Sunday, May 31, 2009

Sunday Funday

"Will you marry me?" he asks.

She hesitates. "There's something I have to tell you first."

1 comment:

  1. "Will you marry me?" he asks.

    She hesitates. "There's something I have to tell you first."

    “Aw, Honey, whatever you tell me, well, I’m sure it can’t be that bad. So, what is it?”

    “I can’t cook,” she says.

    “See, that’s not so bad,” he tells her, smiling somewhat indulgently. “And anyway, that’s a skill you can learn with time and practice, Sweetheart.”

    She looks uncertain.

    “So, is that it, then?” he asks.

    She hesitates once again.


    It’s the cooking thing,” she says.

    “I told you, my love, do not worry your pretty little head over it. Okay?” Noting her reaction, he adds, “And anyway, have you ever even tried to cook?”

    She nods as her eyes well up with tears.

    “Well, what could you have possibly made that was so terrible, my darling?”

    “A dinner - once.”


    “Yes. It was supposed to have been chicken paillard with artichokes and champagne grapes in a chardonnay reduction, finished with a demi-glace – to be served with garlicked haricot verts and potatoes Lyonnaise. For twelve guests.”

    “Oh my goodness, my peachy plum! How can you say you cannot cook when you are describing an epicure’s fantasy? You can’t cook, you say? But how is that? You are a gourmet!”

    “I didn’t say I am not able to create fancy dishes of food,” she says sadly, in response to his surprised words. “I said I cannot cook. There is a difference, you see: I am not allowed to cook, by law.”

    “Why? How can that be, my Love Muffin?”

    “Because I decided to do the entree as a flambĂ© for effect as well as taste. One of my female guests made the unfortunate decision to come into the kitchen at the moment I lit the pan. She said it was because she could not resist the wonderful scents emanating from the kitchen and had to check it out for herself. As luck would have it, she was wearing an impossibly high and contrived hairdo. It was flambĂ©ed as well as the meal.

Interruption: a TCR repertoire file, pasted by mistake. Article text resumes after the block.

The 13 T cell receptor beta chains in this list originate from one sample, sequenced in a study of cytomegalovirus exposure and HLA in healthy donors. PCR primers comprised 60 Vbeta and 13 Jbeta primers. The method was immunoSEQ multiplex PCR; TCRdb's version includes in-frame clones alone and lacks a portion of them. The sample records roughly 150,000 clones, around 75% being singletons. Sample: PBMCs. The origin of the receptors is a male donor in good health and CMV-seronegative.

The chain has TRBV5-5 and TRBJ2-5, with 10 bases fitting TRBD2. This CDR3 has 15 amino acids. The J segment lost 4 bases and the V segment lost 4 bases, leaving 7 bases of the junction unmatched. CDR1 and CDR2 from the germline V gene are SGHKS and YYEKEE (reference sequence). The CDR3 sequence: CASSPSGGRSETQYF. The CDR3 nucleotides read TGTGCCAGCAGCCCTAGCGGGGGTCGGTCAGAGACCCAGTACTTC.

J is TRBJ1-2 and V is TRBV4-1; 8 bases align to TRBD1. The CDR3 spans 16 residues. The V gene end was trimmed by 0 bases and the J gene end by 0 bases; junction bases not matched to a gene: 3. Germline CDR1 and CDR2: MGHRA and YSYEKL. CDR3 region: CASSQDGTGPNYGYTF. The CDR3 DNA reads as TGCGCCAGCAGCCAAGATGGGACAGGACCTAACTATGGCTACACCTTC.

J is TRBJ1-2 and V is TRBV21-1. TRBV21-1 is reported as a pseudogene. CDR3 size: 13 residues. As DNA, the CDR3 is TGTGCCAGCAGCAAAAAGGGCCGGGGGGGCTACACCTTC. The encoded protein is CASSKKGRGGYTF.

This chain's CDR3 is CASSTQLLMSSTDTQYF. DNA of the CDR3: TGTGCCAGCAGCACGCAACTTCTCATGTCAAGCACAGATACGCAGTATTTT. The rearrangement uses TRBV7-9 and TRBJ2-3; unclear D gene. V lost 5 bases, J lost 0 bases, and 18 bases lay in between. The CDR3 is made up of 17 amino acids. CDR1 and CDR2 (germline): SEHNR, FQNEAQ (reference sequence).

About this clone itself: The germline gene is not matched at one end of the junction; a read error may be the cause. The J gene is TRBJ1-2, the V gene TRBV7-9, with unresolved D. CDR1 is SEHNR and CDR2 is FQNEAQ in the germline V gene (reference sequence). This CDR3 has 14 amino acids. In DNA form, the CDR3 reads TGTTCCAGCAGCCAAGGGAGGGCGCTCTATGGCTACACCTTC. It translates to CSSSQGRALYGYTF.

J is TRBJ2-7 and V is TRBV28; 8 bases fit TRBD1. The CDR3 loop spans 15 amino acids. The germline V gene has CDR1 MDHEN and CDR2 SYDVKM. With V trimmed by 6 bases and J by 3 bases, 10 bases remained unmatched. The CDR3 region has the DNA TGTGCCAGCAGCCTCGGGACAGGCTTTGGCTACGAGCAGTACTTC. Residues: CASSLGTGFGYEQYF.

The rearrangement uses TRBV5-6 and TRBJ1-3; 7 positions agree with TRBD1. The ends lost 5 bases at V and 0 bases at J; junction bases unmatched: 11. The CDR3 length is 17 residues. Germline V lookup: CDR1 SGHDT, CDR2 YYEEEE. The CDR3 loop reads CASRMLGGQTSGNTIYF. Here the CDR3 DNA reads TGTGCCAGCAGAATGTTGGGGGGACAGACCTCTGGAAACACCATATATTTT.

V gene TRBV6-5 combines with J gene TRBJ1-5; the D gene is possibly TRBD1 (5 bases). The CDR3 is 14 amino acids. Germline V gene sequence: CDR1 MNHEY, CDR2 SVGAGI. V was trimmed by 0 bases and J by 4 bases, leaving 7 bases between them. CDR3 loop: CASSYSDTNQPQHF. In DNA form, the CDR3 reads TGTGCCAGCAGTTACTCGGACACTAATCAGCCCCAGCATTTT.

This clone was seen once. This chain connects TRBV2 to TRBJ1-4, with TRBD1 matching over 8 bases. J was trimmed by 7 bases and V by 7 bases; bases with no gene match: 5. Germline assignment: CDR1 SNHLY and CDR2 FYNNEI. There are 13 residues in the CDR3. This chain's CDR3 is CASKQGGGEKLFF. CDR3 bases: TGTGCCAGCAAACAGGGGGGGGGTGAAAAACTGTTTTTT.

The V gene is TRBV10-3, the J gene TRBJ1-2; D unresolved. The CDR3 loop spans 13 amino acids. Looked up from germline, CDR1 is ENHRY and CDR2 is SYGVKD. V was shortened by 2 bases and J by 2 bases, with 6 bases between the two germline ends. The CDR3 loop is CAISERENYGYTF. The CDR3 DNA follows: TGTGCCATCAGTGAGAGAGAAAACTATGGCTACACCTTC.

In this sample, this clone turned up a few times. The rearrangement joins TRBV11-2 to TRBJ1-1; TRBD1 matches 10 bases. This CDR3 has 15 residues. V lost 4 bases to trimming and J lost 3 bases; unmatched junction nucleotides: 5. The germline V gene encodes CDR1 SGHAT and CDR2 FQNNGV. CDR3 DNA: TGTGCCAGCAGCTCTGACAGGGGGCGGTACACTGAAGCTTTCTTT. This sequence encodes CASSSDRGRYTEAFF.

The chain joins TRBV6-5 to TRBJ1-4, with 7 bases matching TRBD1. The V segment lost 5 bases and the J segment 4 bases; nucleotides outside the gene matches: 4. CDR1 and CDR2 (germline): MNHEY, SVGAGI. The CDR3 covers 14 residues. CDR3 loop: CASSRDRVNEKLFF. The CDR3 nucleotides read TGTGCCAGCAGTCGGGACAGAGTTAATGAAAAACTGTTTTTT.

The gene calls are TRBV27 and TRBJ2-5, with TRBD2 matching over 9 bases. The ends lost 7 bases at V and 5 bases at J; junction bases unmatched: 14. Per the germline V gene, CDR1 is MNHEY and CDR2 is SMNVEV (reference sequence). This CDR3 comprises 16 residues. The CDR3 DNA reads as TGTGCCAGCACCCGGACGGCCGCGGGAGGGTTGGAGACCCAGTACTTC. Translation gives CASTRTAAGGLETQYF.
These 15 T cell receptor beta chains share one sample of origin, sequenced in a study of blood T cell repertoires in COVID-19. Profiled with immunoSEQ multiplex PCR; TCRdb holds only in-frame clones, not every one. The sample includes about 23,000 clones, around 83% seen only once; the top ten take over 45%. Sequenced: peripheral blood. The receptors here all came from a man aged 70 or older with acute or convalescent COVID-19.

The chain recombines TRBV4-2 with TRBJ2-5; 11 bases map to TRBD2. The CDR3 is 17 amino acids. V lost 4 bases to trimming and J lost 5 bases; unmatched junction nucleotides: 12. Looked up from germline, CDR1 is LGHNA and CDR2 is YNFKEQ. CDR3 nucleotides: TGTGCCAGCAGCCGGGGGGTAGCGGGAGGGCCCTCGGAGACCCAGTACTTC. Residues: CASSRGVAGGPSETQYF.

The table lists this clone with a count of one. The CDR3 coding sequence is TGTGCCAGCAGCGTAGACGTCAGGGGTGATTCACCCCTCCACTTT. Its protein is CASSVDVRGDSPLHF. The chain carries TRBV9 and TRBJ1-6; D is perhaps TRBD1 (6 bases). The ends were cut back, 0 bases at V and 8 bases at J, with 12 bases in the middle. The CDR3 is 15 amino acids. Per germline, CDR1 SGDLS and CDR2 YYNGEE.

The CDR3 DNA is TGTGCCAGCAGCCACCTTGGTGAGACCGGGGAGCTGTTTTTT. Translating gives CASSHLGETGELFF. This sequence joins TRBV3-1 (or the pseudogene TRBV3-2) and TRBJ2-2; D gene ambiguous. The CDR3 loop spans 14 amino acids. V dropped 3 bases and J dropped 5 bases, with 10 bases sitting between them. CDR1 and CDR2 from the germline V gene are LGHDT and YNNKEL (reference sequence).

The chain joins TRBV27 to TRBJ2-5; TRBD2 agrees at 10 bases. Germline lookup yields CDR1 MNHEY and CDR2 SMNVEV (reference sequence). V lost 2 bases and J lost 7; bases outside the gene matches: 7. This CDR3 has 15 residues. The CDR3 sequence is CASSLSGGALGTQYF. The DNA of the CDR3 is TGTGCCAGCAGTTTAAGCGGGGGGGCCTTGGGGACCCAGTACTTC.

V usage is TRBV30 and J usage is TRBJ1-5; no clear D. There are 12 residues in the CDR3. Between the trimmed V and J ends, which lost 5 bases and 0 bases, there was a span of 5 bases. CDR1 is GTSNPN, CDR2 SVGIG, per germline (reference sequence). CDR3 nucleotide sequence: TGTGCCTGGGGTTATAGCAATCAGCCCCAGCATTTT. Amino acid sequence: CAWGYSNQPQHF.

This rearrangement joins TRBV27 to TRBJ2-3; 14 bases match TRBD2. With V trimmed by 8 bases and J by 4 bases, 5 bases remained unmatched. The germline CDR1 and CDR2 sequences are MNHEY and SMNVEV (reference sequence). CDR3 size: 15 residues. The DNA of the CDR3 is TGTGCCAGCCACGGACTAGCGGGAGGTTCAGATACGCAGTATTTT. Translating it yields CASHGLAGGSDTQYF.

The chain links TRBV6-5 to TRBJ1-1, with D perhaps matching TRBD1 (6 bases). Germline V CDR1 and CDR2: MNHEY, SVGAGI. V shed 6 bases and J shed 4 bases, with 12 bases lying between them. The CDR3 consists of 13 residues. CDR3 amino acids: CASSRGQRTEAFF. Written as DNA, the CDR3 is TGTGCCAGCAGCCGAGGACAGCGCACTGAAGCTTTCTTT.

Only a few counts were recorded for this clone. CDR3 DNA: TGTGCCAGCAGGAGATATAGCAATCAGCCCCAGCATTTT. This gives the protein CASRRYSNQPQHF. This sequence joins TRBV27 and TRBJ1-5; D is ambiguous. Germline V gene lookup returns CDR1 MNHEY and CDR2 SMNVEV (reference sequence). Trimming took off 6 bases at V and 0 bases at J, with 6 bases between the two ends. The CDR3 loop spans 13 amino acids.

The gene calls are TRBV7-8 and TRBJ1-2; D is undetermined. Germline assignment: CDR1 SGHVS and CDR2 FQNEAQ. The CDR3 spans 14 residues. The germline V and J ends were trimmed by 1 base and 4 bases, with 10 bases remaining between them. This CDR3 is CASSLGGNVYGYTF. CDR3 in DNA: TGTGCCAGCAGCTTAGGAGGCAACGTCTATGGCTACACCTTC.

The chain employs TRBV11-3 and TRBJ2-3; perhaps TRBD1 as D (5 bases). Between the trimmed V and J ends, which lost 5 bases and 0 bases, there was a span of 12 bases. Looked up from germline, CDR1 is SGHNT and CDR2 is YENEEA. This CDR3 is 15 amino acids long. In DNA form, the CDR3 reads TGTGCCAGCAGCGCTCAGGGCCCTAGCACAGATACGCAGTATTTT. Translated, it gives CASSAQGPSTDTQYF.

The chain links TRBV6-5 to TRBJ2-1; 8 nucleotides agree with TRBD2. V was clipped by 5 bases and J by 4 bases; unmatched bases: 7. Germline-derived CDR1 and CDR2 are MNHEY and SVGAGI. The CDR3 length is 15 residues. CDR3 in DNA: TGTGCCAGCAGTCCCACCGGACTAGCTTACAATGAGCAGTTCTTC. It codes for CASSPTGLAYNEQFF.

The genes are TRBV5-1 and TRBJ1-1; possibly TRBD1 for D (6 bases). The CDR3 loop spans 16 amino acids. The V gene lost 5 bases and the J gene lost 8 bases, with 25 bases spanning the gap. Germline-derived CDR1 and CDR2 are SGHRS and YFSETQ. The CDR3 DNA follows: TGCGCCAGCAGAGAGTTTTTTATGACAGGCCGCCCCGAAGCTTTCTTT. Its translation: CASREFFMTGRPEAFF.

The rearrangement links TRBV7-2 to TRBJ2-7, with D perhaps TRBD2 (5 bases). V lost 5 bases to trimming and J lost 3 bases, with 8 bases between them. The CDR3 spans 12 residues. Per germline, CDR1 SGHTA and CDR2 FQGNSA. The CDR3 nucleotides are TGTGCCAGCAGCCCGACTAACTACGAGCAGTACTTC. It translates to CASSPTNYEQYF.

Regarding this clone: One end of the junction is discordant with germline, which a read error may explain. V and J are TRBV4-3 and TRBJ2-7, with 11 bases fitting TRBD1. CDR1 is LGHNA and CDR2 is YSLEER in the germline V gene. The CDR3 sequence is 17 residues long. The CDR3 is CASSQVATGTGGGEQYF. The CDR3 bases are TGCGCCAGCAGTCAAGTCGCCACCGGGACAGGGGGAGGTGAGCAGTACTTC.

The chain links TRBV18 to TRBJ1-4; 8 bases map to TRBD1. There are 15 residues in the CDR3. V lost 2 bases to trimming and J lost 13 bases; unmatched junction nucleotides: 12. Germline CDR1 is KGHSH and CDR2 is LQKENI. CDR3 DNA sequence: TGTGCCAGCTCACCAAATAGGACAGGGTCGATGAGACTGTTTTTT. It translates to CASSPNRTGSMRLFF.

“But that wasn’t the worst of it. In addition to the lady guest, I also set fire to the damask kitchen curtains, the cherry wood cabinets, the original Georgia O’Keefe painting which was hanging on the wall nearest the stove – not to mention several other guests as they came rushing to the kitchen to assist in dousing the poor woman. As it turned out, in the end, I managed to set fire to most of my twelve dinner guests along with the lovely cottage I was leasing at the time from a wealthy friend.

    “The financial damage was in the millions. The personal damage, was far beyond that.” Tears roll down her lovely cheeks.

    For a moment, he is dumbfounded. At last, he says, “I still would love to marry you anyway, my Cherry Blossom. And do not worry about cooking. I can learn to cook or, of course, we can always eat out.”

    “Then I joyously accept!” she says with a big happy smile, as she thinks, Yes! I will never have to cook a single meal for the rest of my life!, I wonder what else he’ll believe...